For those who wanted to relive the New York show, a 50-minute video was made and debuted on the BBC in 1966, then shown on ABC in the States a year later. It contained many of the songs they performed as well as little clips of them on their way into the stadium and getting ready in the baseball clubhouse. Due to the noise of the crowd during the concert, producers had them overdub some tracks and the audio from “Act Naturally” was scrapped totally and replaced with the original studio recording.

The Beatles would play Shea once more, almost a year to the day later, but to a somewhat smaller and perhaps less enthusiastic crowd. That was the famous tour in which they had death threats and were met with protests in the South due to John Lennon’s statements regarding them being more popular than Jesus. It would then be over 40 years before a Beatle would be doing a concert at the home of the Mets; Paul McCartney was a guest at Billy Joel’s concert there which closed the stadium in 2008.

Perhaps the ’65 show gave promoters an idea. As we mentioned, August 15 seems a popular day for concerts in the Empire State. Woodstock kicked off upstate on the date in 1969 and in 1991, something in the range of 600 000 people went to Central Park in the city to attend a free Paul Simon concert.

April 28 – Heart Of Glass, Record Of Platinum

Was it one of disco’s last stands, or the new wave crashing onshore for the first time? Could have been either, or maybe both, but either way Blondie found a way to be cool by trying to be “uncool”. “Heart of Glass” hit #1 in the U.S. this day in 1979.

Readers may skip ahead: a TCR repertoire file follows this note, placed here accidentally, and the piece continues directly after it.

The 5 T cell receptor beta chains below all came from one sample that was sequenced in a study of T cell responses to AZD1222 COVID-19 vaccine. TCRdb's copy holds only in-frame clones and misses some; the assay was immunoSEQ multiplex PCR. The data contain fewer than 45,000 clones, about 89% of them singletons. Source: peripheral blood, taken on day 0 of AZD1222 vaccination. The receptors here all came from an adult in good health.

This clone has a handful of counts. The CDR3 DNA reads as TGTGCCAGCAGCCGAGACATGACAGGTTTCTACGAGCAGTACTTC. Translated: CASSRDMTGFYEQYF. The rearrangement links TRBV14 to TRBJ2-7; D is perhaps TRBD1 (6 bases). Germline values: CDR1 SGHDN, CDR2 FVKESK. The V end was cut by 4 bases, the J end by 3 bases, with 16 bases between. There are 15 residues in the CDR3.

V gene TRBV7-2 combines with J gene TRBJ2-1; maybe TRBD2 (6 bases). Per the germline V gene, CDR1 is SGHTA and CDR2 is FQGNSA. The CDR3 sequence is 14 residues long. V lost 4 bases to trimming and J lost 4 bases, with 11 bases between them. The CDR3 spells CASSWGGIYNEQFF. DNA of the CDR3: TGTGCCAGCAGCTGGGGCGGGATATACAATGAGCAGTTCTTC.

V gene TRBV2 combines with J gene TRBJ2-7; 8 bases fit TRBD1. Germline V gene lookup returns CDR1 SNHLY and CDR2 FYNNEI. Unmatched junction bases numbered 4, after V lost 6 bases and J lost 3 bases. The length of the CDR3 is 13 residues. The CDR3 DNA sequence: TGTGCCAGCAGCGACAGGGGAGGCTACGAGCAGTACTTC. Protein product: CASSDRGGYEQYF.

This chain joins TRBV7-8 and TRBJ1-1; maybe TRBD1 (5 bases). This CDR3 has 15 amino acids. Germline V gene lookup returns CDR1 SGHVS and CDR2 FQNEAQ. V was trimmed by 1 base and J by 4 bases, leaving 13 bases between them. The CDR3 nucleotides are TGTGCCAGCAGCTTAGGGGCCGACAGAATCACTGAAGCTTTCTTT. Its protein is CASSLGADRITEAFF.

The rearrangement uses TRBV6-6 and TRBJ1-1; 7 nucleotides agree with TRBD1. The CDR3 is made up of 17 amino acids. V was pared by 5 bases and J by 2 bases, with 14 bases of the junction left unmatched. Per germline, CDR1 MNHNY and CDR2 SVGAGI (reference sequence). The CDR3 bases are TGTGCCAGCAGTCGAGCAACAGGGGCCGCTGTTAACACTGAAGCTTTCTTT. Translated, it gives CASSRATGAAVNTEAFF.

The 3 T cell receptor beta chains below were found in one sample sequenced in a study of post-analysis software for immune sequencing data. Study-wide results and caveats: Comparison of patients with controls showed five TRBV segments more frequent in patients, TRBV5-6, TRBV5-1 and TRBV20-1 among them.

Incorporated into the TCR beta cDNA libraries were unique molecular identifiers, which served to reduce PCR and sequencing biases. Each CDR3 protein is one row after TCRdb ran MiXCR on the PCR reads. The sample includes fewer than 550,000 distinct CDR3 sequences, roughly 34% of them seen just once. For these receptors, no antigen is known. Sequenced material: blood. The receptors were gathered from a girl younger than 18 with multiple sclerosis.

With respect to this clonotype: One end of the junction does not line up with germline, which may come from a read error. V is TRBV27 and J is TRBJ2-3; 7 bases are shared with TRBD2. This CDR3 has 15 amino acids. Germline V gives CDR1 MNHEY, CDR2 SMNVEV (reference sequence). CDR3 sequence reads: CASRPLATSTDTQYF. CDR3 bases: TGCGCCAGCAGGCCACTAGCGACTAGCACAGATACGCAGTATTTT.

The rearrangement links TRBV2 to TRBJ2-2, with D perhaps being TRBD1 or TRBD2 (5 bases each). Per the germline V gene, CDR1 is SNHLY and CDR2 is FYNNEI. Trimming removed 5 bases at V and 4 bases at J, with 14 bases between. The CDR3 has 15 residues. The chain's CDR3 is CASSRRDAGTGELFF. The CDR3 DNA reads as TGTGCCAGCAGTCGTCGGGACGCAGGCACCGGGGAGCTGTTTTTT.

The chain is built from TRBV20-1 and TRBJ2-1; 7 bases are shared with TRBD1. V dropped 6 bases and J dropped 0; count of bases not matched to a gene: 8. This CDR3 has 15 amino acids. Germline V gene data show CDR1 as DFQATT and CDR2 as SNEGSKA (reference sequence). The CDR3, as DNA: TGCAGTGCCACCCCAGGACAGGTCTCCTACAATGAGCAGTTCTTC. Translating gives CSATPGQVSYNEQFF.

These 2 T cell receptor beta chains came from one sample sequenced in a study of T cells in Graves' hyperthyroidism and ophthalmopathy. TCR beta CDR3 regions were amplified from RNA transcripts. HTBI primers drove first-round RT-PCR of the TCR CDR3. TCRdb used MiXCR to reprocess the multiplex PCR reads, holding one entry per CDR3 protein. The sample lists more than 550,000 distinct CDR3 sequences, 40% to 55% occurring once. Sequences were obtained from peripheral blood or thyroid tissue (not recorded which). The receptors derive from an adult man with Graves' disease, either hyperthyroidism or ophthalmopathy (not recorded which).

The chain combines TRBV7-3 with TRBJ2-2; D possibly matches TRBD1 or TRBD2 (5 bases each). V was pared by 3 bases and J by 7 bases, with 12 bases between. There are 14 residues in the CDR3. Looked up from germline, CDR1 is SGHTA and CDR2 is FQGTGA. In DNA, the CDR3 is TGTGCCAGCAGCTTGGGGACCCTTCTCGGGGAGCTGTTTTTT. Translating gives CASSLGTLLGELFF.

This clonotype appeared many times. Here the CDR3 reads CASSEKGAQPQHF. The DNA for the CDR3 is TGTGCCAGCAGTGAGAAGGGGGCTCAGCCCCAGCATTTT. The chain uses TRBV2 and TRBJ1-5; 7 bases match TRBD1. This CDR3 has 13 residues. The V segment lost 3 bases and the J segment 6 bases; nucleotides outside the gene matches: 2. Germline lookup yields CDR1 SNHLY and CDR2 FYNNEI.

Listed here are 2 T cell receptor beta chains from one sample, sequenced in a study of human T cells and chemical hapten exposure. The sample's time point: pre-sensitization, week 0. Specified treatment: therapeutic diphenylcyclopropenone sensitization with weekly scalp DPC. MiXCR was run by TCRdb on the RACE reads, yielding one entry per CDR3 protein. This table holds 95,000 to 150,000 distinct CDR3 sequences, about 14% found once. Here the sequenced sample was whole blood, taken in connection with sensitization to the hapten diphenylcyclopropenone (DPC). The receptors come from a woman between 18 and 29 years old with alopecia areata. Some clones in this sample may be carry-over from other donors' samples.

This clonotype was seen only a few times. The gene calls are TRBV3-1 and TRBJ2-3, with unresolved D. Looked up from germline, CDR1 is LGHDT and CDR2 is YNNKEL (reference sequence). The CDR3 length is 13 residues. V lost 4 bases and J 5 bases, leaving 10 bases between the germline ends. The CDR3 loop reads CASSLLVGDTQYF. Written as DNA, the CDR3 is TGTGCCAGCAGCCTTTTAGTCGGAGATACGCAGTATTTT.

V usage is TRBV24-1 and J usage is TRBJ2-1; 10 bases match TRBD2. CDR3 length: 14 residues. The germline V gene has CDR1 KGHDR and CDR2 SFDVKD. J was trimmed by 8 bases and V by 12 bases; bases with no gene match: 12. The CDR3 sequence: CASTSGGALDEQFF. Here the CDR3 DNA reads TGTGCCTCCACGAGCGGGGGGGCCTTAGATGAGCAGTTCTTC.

Blondie came out of the New York City punk scene in the mid-’70s but found their first glimmer of success across the sea in Britain, where their first two albums sold decently and the song “Denis” had been a gold-selling, #2 hit the year before. Success at home however, had eluded them. So Chrysalis Records decided it was time to bring in a “name” producer to help them with their third album, which ended up being Parallel Lines. Chapman, ironically, had also probably had more success in the UK than U.S. through working with acts like Sweet and Suzi Quatro, but was a well-respected presence in music on both continents. What he found when he turned up at the New York studio didn’t please him. They were “a classic New York underground band…they didn’t give a f***…they didn’t want to work too hard.” He saw potential there, but also a bunch of rather lazy, irritable musicians. So “I went in there like Adolf Hitler, and said (or screamed perhaps) ‘You’re going to make a great record and that means you’re going to start playing better!’”

That they did, grudgingly, and quickly put down eight or nine tracks. But they needed more so they played an early demo of this one for him. At the time they nicknamed it “The Disco Song.” They sometimes played it in their set, because as Debbie Harry put it “it wasn’t too cool in our social set to play disco. We did it because we wanted to be uncool.” By then, the song was about four years old and she says “we’d tried it as a ballad, as reggae, but it never worked.” Chapman however “liked it. Thought it was interesting, and started to pull it into focus.” Interestingly, she’d said prior to the album’s release that she really liked the work of European producer Giorgio Moroder, then best-known for working with Donna Summer. “It’s commercial, but it’s good,” she said, “that’s the kind of stuff I want to do.” Which “Heart of Glass” not only turned out a little like, but in time got Moroder’s attention. He worked with Debbie the following year on the hit “Call Me.” 

One of the ways he did that was by getting drummer Clem Burke to use a Roland drum machine for it. It became the one of the first huge hit singles to do so. Eventually, they made some five different versions or remixes of it, with most versions of the album having a full-length 5:50” take on it (which also was the 12” single) and the American 7” single being whittled to 3:22”.